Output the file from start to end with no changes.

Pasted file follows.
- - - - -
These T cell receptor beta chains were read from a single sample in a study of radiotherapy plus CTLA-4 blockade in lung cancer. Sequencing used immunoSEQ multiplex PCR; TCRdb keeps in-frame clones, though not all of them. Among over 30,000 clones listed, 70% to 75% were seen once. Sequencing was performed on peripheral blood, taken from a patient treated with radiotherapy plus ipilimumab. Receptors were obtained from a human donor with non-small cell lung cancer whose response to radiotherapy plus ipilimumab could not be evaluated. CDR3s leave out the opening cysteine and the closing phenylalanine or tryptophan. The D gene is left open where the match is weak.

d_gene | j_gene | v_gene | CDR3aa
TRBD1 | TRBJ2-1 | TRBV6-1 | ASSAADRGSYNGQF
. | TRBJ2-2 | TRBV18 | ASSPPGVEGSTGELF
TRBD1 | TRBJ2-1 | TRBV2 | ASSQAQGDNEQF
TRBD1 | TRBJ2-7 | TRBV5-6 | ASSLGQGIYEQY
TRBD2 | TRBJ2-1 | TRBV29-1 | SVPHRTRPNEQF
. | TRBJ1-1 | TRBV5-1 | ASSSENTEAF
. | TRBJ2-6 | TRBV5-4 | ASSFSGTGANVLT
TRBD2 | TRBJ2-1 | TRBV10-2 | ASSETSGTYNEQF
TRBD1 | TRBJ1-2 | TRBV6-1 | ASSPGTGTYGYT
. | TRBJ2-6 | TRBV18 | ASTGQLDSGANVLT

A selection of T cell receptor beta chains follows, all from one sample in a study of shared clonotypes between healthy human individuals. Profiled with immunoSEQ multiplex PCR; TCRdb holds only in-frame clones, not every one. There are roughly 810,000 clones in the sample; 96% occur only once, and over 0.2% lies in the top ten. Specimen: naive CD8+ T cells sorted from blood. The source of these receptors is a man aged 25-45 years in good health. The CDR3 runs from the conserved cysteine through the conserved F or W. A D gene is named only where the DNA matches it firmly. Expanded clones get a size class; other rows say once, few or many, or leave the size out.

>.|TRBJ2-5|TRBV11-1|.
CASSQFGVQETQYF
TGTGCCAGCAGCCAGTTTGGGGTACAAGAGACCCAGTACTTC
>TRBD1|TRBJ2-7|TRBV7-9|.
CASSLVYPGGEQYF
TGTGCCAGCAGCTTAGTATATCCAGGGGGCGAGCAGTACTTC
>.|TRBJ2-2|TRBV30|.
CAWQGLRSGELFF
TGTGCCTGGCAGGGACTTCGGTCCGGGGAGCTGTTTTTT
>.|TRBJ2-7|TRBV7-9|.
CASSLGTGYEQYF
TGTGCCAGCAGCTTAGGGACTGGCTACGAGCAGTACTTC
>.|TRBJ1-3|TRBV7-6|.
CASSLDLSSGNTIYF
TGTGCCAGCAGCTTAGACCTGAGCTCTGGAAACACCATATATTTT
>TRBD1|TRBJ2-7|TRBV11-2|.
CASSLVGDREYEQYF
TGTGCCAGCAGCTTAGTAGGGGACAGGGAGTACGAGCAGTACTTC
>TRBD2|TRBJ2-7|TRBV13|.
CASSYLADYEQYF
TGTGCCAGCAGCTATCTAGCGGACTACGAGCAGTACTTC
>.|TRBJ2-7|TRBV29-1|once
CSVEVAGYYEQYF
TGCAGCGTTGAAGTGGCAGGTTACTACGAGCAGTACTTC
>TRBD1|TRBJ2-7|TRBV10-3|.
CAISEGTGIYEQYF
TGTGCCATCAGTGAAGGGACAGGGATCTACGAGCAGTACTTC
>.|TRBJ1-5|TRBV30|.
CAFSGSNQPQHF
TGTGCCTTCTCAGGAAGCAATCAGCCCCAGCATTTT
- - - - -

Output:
These T cell receptor beta chains were read from a single sample in a study of radiotherapy plus CTLA-4 blockade in lung cancer. Sequencing used immunoSEQ multiplex PCR; TCRdb keeps in-frame clones, though not all of them. Among over 30,000 clones listed, 70% to 75% were seen once. Sequencing was performed on peripheral blood, taken from a patient treated with radiotherapy plus ipilimumab. Receptors were obtained from a human donor with non-small cell lung cancer whose response to radiotherapy plus ipilimumab could not be evaluated. CDR3s leave out the opening cysteine and the closing phenylalanine or tryptophan. The D gene is left open where the match is weak.

d_gene | j_gene | v_gene | CDR3aa
TRBD1 | TRBJ2-1 | TRBV6-1 | ASSAADRGSYNGQF
. | TRBJ2-2 | TRBV18 | ASSPPGVEGSTGELF
TRBD1 | TRBJ2-1 | TRBV2 | ASSQAQGDNEQF
TRBD1 | TRBJ2-7 | TRBV5-6 | ASSLGQGIYEQY
TRBD2 | TRBJ2-1 | TRBV29-1 | SVPHRTRPNEQF
. | TRBJ1-1 | TRBV5-1 | ASSSENTEAF
. | TRBJ2-6 | TRBV5-4 | ASSFSGTGANVLT
TRBD2 | TRBJ2-1 | TRBV10-2 | ASSETSGTYNEQF
TRBD1 | TRBJ1-2 | TRBV6-1 | ASSPGTGTYGYT
. | TRBJ2-6 | TRBV18 | ASTGQLDSGANVLT

A selection of T cell receptor beta chains follows, all from one sample in a study of shared clonotypes between healthy human individuals. Profiled with immunoSEQ multiplex PCR; TCRdb holds only in-frame clones, not every one. There are roughly 810,000 clones in the sample; 96% occur only once, and over 0.2% lies in the top ten. Specimen: naive CD8+ T cells sorted from blood. The source of these receptors is a man aged 25-45 years in good health. The CDR3 runs from the conserved cysteine through the conserved F or W. A D gene is named only where the DNA matches it firmly. Expanded clones get a size class; other rows say once, few or many, or leave the size out.

>.|TRBJ2-5|TRBV11-1|.
CASSQFGVQETQYF
TGTGCCAGCAGCCAGTTTGGGGTACAAGAGACCCAGTACTTC
>TRBD1|TRBJ2-7|TRBV7-9|.
CASSLVYPGGEQYF
TGTGCCAGCAGCTTAGTATATCCAGGGGGCGAGCAGTACTTC
>.|TRBJ2-2|TRBV30|.
CAWQGLRSGELFF
TGTGCCTGGCAGGGACTTCGGTCCGGGGAGCTGTTTTTT
>.|TRBJ2-7|TRBV7-9|.
CASSLGTGYEQYF
TGTGCCAGCAGCTTAGGGACTGGCTACGAGCAGTACTTC
>.|TRBJ1-3|TRBV7-6|.
CASSLDLSSGNTIYF
TGTGCCAGCAGCTTAGACCTGAGCTCTGGAAACACCATATATTTT
>TRBD1|TRBJ2-7|TRBV11-2|.
CASSLVGDREYEQYF
TGTGCCAGCAGCTTAGTAGGGGACAGGGAGTACGAGCAGTACTTC
>TRBD2|TRBJ2-7|TRBV13|.
CASSYLADYEQYF
TGTGCCAGCAGCTATCTAGCGGACTACGAGCAGTACTTC
>.|TRBJ2-7|TRBV29-1|once
CSVEVAGYYEQYF
TGCAGCGTTGAAGTGGCAGGTTACTACGAGCAGTACTTC
>TRBD1|TRBJ2-7|TRBV10-3|.
CAISEGTGIYEQYF
TGTGCCATCAGTGAAGGGACAGGGATCTACGAGCAGTACTTC
>.|TRBJ1-5|TRBV30|.
CAFSGSNQPQHF
TGTGCCTTCTCAGGAAGCAATCAGCCCCAGCATTTT